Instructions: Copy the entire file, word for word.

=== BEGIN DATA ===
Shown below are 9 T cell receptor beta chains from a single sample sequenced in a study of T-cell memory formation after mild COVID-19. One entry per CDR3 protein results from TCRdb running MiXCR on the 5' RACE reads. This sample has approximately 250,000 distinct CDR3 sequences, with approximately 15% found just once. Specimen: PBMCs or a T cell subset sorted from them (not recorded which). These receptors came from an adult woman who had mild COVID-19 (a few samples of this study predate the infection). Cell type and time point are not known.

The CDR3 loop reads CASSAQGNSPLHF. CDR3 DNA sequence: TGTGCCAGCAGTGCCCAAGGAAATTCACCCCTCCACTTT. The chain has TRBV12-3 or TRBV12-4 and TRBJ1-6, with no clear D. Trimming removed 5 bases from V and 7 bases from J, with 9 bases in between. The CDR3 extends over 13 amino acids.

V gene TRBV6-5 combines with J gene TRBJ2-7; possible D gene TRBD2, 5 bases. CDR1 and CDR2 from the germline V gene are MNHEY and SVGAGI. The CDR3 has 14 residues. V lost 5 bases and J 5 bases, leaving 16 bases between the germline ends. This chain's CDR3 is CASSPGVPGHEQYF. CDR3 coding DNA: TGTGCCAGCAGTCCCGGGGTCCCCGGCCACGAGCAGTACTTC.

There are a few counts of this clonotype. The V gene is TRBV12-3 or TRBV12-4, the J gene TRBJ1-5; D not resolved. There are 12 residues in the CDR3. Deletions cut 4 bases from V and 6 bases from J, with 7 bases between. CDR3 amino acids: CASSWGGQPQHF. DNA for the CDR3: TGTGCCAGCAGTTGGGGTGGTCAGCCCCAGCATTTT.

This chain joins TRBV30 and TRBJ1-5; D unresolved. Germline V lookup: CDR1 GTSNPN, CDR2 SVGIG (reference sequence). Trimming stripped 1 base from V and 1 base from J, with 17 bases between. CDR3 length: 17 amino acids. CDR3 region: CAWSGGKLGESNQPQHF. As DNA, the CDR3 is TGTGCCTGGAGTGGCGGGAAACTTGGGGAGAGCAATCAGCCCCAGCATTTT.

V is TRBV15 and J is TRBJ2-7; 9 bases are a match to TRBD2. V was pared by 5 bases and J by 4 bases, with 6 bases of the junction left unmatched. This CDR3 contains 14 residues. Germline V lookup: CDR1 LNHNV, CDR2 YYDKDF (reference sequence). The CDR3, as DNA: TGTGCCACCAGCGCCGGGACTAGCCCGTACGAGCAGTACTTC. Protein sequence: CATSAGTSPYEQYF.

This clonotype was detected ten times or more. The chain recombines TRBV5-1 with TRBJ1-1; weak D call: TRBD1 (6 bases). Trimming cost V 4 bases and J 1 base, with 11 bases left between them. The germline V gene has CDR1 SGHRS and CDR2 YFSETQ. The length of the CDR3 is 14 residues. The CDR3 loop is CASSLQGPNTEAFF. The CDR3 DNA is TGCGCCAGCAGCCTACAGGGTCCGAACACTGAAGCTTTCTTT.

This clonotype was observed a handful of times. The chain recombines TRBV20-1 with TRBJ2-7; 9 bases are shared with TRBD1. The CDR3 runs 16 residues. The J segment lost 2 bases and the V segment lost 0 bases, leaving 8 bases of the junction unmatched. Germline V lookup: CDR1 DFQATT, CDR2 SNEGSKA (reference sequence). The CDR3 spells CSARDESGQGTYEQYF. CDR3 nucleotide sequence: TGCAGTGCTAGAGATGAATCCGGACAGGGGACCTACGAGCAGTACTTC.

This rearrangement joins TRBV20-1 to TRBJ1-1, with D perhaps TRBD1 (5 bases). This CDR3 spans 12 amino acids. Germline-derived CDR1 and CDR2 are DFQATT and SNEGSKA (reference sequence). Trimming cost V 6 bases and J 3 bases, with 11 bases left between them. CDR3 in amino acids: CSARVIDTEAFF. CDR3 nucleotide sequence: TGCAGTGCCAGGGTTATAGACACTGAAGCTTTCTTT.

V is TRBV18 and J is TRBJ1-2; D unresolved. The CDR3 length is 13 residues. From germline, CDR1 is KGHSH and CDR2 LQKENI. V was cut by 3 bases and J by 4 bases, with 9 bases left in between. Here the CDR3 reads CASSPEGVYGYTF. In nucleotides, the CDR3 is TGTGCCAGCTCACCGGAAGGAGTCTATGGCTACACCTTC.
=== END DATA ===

Shown below are 9 T cell receptor beta chains from a single sample sequenced in a study of T-cell memory formation after mild COVID-19. One entry per CDR3 protein results from TCRdb running MiXCR on the 5' RACE reads. This sample has approximately 250,000 distinct CDR3 sequences, with approximately 15% found just once. Specimen: PBMCs or a T cell subset sorted from them (not recorded which). These receptors came from an adult woman who had mild COVID-19 (a few samples of this study predate the infection). Cell type and time point are not known.

The CDR3 loop reads CASSAQGNSPLHF. CDR3 DNA sequence: TGTGCCAGCAGTGCCCAAGGAAATTCACCCCTCCACTTT. The chain has TRBV12-3 or TRBV12-4 and TRBJ1-6, with no clear D. Trimming removed 5 bases from V and 7 bases from J, with 9 bases in between. The CDR3 extends over 13 amino acids.

V gene TRBV6-5 combines with J gene TRBJ2-7; possible D gene TRBD2, 5 bases. CDR1 and CDR2 from the germline V gene are MNHEY and SVGAGI. The CDR3 has 14 residues. V lost 5 bases and J 5 bases, leaving 16 bases between the germline ends. This chain's CDR3 is CASSPGVPGHEQYF. CDR3 coding DNA: TGTGCCAGCAGTCCCGGGGTCCCCGGCCACGAGCAGTACTTC.

There are a few counts of this clonotype. The V gene is TRBV12-3 or TRBV12-4, the J gene TRBJ1-5; D not resolved. There are 12 residues in the CDR3. Deletions cut 4 bases from V and 6 bases from J, with 7 bases between. CDR3 amino acids: CASSWGGQPQHF. DNA for the CDR3: TGTGCCAGCAGTTGGGGTGGTCAGCCCCAGCATTTT.

This chain joins TRBV30 and TRBJ1-5; D unresolved. Germline V lookup: CDR1 GTSNPN, CDR2 SVGIG (reference sequence). Trimming stripped 1 base from V and 1 base from J, with 17 bases between. CDR3 length: 17 amino acids. CDR3 region: CAWSGGKLGESNQPQHF. As DNA, the CDR3 is TGTGCCTGGAGTGGCGGGAAACTTGGGGAGAGCAATCAGCCCCAGCATTTT.

V is TRBV15 and J is TRBJ2-7; 9 bases are a match to TRBD2. V was pared by 5 bases and J by 4 bases, with 6 bases of the junction left unmatched. This CDR3 contains 14 residues. Germline V lookup: CDR1 LNHNV, CDR2 YYDKDF (reference sequence). The CDR3, as DNA: TGTGCCACCAGCGCCGGGACTAGCCCGTACGAGCAGTACTTC. Protein sequence: CATSAGTSPYEQYF.

This clonotype was detected ten times or more. The chain recombines TRBV5-1 with TRBJ1-1; weak D call: TRBD1 (6 bases). Trimming cost V 4 bases and J 1 base, with 11 bases left between them. The germline V gene has CDR1 SGHRS and CDR2 YFSETQ. The length of the CDR3 is 14 residues. The CDR3 loop is CASSLQGPNTEAFF. The CDR3 DNA is TGCGCCAGCAGCCTACAGGGTCCGAACACTGAAGCTTTCTTT.

This clonotype was observed a handful of times. The chain recombines TRBV20-1 with TRBJ2-7; 9 bases are shared with TRBD1. The CDR3 runs 16 residues. The J segment lost 2 bases and the V segment lost 0 bases, leaving 8 bases of the junction unmatched. Germline V lookup: CDR1 DFQATT, CDR2 SNEGSKA (reference sequence). The CDR3 spells CSARDESGQGTYEQYF. CDR3 nucleotide sequence: TGCAGTGCTAGAGATGAATCCGGACAGGGGACCTACGAGCAGTACTTC.

This rearrangement joins TRBV20-1 to TRBJ1-1, with D perhaps TRBD1 (5 bases). This CDR3 spans 12 amino acids. Germline-derived CDR1 and CDR2 are DFQATT and SNEGSKA (reference sequence). Trimming cost V 6 bases and J 3 bases, with 11 bases left between them. CDR3 in amino acids: CSARVIDTEAFF. CDR3 nucleotide sequence: TGCAGTGCCAGGGTTATAGACACTGAAGCTTTCTTT.

V is TRBV18 and J is TRBJ1-2; D unresolved. The CDR3 length is 13 residues. From germline, CDR1 is KGHSH and CDR2 LQKENI. V was cut by 3 bases and J by 4 bases, with 9 bases left in between. Here the CDR3 reads CASSPEGVYGYTF. In nucleotides, the CDR3 is TGTGCCAGCTCACCGGAAGGAGTCTATGGCTACACCTTC.